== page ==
There are rumors everywhere that some exercise can ruin the taste of breastmilk for a baby. The belief is that exercise takes away some of the nutrients, or it increases lactic which causes the baby to dislike the taste.
Moderate exercise, at least, has no noticeable effect on breast milk’s quality or taste. To make things more comfortable for you, you could always use a breast pump before you take a strenuous exercise class like Bikram’s yoga.
If you notice that your baby does seem to dislike your breastmilk after exercising, pump after you complete a vigorous exercise session and discard it. We recommend the Medula portable double pump system (amazon link), which is a lightweight electric breast pump and includes an on the go tote bag.
By the time your baby reaches the age of five months, milk will be produced only at feeding time so that exercise will be much less of a concern for both you and your baby.
How Soon After Giving Birth Can You Do Bikram Yoga?
Bikram hot yoga is a strenuous series of 26 poses done in a heated room. You can, and some women do, take Bikram yoga up until their due date. You should discuss the matter with your doctor or your midwife. Several things will help you make a better decision for yourself
The founder of Bikram, Bikram Choudhury, suggests that you start yoga as soon as you are out of bed following the birth. This is if your delivery was healthy. In the founder’s book about beginning yoga classes, he says you can do all exercises from the third day without a problem.
According to The American Congress of Obstetricians and Gynecologists, there is no set rule on when to go back to exercising. The advice is to start when you feel good about it.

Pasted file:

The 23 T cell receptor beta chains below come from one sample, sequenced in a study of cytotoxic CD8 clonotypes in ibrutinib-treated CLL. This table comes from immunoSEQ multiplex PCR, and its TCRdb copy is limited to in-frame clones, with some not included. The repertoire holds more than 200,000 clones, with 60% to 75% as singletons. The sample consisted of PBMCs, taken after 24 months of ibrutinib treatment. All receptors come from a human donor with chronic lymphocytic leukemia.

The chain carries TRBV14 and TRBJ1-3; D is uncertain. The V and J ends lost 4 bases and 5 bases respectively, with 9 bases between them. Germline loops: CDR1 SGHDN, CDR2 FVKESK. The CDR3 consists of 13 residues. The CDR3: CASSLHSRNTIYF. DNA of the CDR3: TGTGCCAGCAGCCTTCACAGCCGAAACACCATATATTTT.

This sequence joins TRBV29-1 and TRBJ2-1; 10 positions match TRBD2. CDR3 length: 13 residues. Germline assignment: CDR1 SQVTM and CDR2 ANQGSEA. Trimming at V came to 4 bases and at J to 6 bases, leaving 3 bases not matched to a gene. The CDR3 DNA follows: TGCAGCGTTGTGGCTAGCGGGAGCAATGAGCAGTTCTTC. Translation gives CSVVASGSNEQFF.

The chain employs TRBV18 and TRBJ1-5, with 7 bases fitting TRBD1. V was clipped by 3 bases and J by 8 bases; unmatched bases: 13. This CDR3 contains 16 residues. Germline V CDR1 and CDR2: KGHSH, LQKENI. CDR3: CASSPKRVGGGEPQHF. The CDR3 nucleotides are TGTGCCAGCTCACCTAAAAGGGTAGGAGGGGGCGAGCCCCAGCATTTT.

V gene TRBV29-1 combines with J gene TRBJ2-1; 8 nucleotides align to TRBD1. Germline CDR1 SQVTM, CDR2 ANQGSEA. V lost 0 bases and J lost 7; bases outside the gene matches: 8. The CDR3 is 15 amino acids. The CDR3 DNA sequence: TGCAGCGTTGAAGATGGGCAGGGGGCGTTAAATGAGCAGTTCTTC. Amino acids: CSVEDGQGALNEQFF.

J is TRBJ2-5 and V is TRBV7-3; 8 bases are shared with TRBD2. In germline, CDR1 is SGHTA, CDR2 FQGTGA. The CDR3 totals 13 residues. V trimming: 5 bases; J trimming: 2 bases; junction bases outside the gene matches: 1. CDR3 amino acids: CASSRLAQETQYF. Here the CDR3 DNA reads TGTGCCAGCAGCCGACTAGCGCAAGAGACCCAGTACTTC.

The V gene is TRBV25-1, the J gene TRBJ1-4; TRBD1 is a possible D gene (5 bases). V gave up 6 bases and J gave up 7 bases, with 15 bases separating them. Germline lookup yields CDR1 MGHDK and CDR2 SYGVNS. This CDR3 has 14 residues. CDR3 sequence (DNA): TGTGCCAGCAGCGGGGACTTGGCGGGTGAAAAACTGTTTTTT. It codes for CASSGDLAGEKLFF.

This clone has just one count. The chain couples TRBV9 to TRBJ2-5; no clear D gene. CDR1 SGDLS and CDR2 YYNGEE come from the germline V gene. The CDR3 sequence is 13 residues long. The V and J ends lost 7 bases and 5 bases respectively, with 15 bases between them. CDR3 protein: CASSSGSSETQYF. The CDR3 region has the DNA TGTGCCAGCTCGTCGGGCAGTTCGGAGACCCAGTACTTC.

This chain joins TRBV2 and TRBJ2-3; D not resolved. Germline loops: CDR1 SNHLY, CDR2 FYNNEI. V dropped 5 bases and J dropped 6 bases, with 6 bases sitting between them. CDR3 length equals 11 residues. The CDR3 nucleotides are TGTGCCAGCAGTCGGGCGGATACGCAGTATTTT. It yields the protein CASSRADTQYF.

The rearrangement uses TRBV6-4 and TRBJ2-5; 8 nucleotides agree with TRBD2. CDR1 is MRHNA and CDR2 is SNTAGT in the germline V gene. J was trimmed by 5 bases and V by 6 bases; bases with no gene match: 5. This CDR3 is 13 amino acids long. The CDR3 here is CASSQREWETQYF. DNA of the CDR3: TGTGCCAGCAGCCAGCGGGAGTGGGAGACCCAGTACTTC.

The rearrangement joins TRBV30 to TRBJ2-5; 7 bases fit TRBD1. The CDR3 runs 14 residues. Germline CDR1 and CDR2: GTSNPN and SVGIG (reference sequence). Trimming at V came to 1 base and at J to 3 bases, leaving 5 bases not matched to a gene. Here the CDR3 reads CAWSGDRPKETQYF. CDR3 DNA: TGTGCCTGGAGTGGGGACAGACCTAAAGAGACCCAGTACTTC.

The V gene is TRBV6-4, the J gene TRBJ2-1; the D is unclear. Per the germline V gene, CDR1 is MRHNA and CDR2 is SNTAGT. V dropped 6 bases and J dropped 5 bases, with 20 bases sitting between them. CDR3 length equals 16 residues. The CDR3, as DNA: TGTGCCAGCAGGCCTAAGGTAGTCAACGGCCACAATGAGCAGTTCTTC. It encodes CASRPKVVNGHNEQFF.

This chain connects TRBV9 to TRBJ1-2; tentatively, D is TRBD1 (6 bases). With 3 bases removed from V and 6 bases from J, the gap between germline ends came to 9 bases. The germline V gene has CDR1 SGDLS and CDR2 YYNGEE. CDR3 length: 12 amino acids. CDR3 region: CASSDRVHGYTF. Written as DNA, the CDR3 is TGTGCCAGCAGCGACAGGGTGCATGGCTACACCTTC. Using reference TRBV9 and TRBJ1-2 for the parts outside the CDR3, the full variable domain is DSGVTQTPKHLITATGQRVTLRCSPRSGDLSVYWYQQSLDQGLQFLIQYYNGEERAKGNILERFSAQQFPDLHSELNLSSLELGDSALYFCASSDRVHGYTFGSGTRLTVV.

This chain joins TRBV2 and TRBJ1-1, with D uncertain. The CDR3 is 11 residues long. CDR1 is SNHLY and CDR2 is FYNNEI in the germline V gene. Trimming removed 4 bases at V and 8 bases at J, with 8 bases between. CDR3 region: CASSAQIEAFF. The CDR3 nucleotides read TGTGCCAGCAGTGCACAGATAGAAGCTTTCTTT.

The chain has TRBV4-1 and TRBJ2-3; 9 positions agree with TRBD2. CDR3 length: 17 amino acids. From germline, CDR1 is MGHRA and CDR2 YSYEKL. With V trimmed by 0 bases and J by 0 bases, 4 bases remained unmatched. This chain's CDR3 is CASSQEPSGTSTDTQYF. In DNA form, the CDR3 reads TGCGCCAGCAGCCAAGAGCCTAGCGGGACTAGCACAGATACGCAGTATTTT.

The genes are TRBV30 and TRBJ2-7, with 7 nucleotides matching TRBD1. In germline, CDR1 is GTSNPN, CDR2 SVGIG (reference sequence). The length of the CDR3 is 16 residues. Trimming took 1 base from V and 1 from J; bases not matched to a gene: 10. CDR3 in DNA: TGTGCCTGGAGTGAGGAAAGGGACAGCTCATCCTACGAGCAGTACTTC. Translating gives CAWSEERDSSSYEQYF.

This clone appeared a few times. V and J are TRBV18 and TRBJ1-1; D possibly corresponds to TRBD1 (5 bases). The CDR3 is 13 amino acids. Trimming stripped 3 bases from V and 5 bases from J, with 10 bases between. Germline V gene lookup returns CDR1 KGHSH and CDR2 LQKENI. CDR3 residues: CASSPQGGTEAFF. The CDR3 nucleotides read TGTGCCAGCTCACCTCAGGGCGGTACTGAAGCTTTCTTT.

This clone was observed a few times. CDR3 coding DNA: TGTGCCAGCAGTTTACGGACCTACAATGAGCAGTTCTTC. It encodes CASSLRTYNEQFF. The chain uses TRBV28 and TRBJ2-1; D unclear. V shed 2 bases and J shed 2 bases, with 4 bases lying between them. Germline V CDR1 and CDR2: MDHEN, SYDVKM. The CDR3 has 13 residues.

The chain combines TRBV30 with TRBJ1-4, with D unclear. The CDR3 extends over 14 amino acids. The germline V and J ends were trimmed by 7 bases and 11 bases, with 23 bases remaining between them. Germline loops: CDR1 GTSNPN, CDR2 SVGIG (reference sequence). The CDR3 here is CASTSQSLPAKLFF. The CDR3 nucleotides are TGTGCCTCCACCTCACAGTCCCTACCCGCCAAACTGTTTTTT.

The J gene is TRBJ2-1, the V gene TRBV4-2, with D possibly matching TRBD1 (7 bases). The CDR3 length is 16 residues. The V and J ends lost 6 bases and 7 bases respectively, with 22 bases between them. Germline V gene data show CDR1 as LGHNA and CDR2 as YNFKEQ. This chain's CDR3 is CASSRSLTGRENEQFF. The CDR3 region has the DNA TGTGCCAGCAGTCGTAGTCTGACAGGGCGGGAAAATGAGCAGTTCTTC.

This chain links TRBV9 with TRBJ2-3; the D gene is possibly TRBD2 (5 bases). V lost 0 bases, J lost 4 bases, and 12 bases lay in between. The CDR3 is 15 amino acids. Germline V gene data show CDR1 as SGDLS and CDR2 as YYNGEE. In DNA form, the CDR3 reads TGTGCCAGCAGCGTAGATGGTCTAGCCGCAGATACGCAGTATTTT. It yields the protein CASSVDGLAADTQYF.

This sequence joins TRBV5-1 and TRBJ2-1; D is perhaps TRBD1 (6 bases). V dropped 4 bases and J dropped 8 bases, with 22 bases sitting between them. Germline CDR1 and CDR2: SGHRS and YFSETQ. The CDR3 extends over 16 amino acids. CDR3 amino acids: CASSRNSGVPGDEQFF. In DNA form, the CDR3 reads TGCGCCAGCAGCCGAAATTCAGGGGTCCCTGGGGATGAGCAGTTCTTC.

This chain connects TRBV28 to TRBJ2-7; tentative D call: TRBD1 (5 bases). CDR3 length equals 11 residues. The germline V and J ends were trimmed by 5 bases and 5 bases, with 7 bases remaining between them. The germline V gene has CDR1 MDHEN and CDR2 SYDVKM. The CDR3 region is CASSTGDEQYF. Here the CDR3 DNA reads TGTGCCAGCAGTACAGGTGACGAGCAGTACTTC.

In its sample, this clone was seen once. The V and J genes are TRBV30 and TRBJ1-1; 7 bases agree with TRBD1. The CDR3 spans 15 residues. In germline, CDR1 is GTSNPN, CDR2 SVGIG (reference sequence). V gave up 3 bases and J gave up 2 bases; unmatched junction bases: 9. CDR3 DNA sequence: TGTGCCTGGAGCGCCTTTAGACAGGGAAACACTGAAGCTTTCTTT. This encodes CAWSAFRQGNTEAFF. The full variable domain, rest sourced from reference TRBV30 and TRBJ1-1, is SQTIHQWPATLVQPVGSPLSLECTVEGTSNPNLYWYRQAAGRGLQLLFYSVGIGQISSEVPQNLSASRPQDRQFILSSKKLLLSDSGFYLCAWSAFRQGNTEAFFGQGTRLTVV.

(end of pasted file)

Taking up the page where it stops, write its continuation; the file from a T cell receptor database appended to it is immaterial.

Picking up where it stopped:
Always be easy on yourself in the beginning. If you are brand new to yoga, listen to your body and rest as needed during the class. Advanced yoga practitioners can get back to regular classes sooner.
Adjust with Modifications
Some doctors will tell new mothers to avoid poses that put their hips above their head. They suggest waiting until lochia, a light bloody discharge after birth, stops.
Some studies suggest that four of the Birkam poses could be risky. These include Standing Separate Leg Head to Knee Pose or the Hands to Feet Pose. If you don’t want to avoid doing certain poses while the rest of the class is performing these poses, ask your instructor for modifications.
Doing Hot Yoga After a C Section: (Caesarean Section)
First, as a reminder, you consult your doctor before taking the advice within this article. Now, our tips: You will want to wait much longer to get back to doing yoga.
Make sure all of your incisions have healed completely. This is also a suggestion if you underwent an episiotomy. Do not take chances. Get your doctor’s approval as to when to exercise after surgery.
Healing can take up to six months. You might be able to exercise sooner, but even then, you want to follow Bikram’s advice to stick to the minimum stretch. Work up to a full stretch gradually or modify postures to those done during pregnancy to start back safely and slowly.
Things to Consider
If you wish to discourage any breast milk from leaking, breastfeed your baby before class. One advantage of going to a hot yoga class is that you are going to sweat a lot.
It might cover up any issues, but you should be wearing the right type of sports bra to support yourself.
Your breasts will be heavier and more sensitive than usual, and they need a supportive sports bra, especially if you have large breasts. Learn more about the best yoga bras for women with large breasts.
You may also want to disguise any bulky feminine napkins by wearing two pairs of shorts. One should be form-fitting, and the one over them should be roomier.